Collective memory of learned foraging preferences persists across worker turnover in a tropical leafcutter ant
Hannah Marti, Hannah Marti , Clarice Diebold , William Wcislo
Integrative Biology Department, University of Texas at Austin; Integrative Biology Department, University of Texas at Austin ; Smithsonian Tropical Research Institute, Panama ; Smithsonian Tropical Research Institute, Panama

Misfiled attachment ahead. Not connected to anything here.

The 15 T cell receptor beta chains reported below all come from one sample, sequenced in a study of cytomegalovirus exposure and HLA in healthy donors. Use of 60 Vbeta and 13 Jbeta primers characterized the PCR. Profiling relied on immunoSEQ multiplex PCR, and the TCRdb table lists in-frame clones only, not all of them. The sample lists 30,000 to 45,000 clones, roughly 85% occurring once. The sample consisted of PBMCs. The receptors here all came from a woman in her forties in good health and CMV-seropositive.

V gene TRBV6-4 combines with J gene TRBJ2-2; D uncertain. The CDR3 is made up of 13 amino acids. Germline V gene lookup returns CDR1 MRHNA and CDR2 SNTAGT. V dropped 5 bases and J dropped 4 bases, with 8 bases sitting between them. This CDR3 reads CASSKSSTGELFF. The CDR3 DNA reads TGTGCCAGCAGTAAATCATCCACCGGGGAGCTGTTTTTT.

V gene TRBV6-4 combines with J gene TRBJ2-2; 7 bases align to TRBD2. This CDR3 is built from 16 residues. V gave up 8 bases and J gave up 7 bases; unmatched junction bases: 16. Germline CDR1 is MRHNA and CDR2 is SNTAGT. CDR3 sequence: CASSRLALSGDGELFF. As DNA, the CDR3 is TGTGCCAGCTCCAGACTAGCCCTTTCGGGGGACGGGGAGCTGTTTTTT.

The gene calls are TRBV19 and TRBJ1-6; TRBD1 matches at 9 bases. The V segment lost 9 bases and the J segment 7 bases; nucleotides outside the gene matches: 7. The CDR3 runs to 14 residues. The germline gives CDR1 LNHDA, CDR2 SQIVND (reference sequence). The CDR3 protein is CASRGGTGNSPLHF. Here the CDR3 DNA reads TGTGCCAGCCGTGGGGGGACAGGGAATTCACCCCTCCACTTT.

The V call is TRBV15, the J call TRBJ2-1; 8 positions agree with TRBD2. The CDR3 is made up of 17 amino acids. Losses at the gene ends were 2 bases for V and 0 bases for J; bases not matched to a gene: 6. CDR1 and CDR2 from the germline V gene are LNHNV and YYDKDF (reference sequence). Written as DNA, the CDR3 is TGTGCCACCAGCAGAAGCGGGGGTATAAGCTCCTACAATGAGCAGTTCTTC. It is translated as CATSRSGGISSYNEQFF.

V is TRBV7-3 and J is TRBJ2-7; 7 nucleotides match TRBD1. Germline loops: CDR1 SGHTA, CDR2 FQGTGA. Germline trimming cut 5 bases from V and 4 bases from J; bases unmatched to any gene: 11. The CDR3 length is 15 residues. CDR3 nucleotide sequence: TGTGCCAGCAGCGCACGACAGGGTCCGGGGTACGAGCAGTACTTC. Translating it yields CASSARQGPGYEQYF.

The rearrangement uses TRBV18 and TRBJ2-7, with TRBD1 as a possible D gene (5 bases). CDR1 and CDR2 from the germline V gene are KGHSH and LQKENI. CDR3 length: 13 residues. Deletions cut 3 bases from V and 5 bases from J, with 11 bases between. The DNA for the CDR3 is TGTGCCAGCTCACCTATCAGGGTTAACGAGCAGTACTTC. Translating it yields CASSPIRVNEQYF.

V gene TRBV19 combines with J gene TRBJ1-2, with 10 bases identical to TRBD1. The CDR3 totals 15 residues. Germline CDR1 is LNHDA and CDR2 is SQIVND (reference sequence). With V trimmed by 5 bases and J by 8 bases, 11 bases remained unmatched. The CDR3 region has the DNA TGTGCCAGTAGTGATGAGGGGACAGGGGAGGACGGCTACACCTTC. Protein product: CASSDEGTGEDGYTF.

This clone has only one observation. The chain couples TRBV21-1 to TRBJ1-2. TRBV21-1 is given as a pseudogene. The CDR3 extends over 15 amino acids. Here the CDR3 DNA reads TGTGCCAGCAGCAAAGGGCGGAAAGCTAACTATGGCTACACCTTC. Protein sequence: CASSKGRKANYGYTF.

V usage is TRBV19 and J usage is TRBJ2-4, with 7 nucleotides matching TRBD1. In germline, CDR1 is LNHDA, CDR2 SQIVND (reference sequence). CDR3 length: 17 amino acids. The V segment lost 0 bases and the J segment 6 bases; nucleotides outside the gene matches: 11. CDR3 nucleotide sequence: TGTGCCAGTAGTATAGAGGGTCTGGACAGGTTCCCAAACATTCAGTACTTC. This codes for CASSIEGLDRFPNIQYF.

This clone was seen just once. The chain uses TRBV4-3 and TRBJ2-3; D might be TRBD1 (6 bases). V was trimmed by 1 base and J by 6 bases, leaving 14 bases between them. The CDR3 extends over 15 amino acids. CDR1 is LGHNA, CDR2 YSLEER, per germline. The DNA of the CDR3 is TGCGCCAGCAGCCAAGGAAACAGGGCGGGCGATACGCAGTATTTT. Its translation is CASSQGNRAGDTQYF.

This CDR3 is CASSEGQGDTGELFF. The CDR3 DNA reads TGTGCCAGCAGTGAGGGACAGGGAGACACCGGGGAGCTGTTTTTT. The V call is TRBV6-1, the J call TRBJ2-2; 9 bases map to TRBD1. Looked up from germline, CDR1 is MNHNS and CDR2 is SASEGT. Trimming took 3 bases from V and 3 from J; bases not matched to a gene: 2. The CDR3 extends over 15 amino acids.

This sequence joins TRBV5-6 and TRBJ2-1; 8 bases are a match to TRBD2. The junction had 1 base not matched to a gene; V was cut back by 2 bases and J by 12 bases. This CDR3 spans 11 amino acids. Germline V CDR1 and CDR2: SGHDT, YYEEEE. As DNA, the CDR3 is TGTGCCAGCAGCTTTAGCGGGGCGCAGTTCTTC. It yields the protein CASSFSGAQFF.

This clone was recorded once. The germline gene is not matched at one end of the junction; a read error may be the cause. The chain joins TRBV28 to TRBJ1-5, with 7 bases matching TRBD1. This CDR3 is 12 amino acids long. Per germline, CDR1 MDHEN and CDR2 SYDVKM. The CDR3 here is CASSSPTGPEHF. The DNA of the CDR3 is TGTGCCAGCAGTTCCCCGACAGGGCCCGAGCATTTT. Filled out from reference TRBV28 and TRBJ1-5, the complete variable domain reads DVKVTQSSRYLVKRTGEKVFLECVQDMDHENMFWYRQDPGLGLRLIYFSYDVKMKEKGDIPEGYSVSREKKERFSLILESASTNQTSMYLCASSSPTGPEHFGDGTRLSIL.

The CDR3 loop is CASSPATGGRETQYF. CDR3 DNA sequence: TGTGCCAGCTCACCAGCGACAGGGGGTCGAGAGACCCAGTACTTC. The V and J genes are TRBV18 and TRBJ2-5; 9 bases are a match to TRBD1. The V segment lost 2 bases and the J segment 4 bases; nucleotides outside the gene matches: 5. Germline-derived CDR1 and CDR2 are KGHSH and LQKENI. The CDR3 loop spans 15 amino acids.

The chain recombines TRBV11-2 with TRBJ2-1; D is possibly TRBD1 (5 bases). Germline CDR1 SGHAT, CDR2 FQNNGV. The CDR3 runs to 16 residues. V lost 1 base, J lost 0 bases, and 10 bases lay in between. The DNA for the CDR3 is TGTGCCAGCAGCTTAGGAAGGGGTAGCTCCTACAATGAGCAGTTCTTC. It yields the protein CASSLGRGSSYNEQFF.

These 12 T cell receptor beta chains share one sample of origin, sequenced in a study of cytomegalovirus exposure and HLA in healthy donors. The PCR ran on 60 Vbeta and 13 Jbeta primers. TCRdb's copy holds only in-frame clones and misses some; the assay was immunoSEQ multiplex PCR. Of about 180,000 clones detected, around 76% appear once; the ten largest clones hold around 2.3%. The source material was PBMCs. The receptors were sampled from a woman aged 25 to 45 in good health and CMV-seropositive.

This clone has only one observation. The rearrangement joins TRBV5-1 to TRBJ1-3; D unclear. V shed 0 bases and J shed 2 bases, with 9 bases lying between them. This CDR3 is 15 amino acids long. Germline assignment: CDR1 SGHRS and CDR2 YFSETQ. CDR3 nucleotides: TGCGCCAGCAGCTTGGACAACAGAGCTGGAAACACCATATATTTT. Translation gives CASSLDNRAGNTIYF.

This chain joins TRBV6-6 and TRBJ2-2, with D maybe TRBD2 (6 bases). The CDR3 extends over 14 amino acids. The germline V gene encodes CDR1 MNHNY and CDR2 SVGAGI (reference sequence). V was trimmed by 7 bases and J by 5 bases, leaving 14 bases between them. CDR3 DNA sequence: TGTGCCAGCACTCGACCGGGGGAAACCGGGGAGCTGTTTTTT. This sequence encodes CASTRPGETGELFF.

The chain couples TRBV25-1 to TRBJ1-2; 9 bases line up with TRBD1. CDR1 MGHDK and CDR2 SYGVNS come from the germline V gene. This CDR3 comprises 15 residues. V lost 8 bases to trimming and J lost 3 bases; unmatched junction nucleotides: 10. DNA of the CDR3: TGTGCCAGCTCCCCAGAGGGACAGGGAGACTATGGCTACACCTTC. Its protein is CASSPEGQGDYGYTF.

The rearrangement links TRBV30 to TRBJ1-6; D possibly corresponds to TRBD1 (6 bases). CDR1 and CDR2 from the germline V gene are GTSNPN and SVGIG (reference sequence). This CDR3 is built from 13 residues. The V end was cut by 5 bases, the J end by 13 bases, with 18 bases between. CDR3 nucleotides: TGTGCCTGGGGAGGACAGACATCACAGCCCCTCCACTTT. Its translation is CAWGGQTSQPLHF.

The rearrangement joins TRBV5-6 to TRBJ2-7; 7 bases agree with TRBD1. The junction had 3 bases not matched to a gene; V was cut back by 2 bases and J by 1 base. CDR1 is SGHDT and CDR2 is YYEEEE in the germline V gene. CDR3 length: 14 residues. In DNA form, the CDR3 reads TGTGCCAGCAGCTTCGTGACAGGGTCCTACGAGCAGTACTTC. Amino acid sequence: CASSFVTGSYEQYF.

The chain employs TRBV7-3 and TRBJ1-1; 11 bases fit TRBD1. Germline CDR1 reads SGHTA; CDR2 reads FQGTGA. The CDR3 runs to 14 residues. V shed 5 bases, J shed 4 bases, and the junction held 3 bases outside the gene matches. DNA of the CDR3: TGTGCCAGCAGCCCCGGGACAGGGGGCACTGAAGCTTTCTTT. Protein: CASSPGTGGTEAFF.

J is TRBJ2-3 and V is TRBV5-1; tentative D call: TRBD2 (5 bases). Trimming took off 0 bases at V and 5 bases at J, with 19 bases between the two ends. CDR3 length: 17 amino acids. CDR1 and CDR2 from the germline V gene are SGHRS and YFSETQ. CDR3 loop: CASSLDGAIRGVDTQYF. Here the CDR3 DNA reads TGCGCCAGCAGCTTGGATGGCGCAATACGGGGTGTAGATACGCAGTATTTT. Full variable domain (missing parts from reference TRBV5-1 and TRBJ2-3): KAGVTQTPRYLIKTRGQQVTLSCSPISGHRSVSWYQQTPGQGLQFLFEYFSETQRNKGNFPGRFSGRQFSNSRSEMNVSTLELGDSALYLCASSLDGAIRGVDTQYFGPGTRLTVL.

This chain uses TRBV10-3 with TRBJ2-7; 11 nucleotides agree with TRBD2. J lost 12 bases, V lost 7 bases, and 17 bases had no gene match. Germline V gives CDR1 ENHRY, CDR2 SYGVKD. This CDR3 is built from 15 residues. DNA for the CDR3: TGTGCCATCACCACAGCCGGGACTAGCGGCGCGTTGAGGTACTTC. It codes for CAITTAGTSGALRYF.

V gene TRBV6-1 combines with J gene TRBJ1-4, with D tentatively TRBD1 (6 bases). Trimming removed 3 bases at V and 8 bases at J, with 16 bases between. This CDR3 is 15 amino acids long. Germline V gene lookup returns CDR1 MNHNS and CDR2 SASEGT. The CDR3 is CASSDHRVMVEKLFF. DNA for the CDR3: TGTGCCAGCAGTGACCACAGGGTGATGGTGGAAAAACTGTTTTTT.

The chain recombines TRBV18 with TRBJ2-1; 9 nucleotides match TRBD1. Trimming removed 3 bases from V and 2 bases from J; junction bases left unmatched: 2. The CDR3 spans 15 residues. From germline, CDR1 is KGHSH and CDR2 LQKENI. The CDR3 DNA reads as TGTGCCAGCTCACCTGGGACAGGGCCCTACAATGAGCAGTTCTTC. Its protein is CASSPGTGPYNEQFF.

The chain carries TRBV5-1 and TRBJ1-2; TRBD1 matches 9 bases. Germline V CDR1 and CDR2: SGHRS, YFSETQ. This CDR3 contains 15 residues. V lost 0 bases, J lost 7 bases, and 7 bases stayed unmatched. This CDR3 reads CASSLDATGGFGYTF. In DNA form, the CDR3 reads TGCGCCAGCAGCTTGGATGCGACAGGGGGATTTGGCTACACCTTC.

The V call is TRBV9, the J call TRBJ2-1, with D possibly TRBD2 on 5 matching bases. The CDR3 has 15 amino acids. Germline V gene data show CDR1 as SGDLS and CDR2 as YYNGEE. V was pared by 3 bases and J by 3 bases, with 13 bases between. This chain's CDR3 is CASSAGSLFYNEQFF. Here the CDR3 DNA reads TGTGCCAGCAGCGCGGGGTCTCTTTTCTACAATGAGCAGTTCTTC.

Animals living in groups can make collective decisions that pool the varying experiences and knowledge of the individuals in the group. The phenomenon of collective decision making is particularly interesting in social insect colonies in which the oldest and presumably most knowledgeable individuals are gradually replaced by newly-born, inexperienced individuals. Considering the complexity of an ever-changing workforce, we studied the persistence of learned leaf preferences in leafcutter ant colonies as they transitioned from a composition of 100% experienced workers (experienced with a particular leaf type) to 100% naïve workers (no experience with that leaf type). We tracked changes in leaf preferences in two sets of colonies that had either positive (untreated leaf) or negative (fungicide-treated leaf) experiences with experimental leaves. Leaf preferences changed as a function of the increasing proportion of naive workers in a colony. This relationship was non-linear as experienced workers exerted a disproportionate influence over the leaf preferences of naïve workers while they were present in the colony. It was not until colonies had reached complete turnover (100% naïve workers) that initial positive or negative experience had been “forgotten” such that the two groups again had statistically equivalent leaf preferences. Surprisingly, we also found that there may be a difference in the leaf preferences of workers who have lived their entire lives in captivity, when compared with workers born in the wild. This process of worker turnover raises questions about 1) the tradeoff between the possible benefits of memory retention (stability) and memory decay (flexibility) in decision making and 2) ways in which systems that process distributed information could include elements of both stability and flexibility on ecologically relevant timescales.